Revenue / 03.08.23
Are Nonprofit Festivals the Future of Live Music for Disenchanted Concertgoers?
Mashable (03/02/23) DiBenedetto, Chase
Arizona-based independent music festival M3F suggests a nonprofit model will free fans from higher ticket prices while supporting philanthropy. In the course of its 19 years, M3F has raised more than $4.4 million for charities, including organizations committed to the arts, education, environment and community welfare, and has launched the year-round M3F Fund to support local organizations. "We launched the M3F Fund as a separate website that tracks exactly how we're using the money and to who, and how they are using the money," said festival manager Warner Bailey. M3F's model is based on a horizontal platform of volunteer networks, charity sponsors and labor swapping, with Wespac Construction overseeing much of the event's logistics coordination while brand partners and nonprofits provide additional services, labor and products. The overarching goal is to reduce expenses and guarantee that most revenue is channeled to nonprofit beneficiaries. "We really make a conscious effort to keep prices as low as we can while still being able to generate as much donation as possible," Bailey explained. "We want to be inclusive for fans that have both been with us for years, but also a younger cohort that is being forced to pay $100, $200, $300, $700 to see some of these acts." M3F's nonprofit model is succeeding in appealing to younger audiences that are unhappy with the status quo, enjoy live music and care about doing good.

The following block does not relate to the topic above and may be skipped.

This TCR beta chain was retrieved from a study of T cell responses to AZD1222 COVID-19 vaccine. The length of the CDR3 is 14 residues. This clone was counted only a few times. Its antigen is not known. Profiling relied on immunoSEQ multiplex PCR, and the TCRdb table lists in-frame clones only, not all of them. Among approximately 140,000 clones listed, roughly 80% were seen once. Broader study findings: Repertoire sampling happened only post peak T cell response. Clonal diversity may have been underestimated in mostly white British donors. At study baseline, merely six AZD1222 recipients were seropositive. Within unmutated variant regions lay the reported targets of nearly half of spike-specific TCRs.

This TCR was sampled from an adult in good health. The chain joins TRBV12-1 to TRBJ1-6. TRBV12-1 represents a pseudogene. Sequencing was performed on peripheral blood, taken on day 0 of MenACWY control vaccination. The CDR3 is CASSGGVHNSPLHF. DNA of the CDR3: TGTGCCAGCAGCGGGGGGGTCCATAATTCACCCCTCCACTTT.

Read the full story from Mashable.
Tags: Revenue , Philanthropy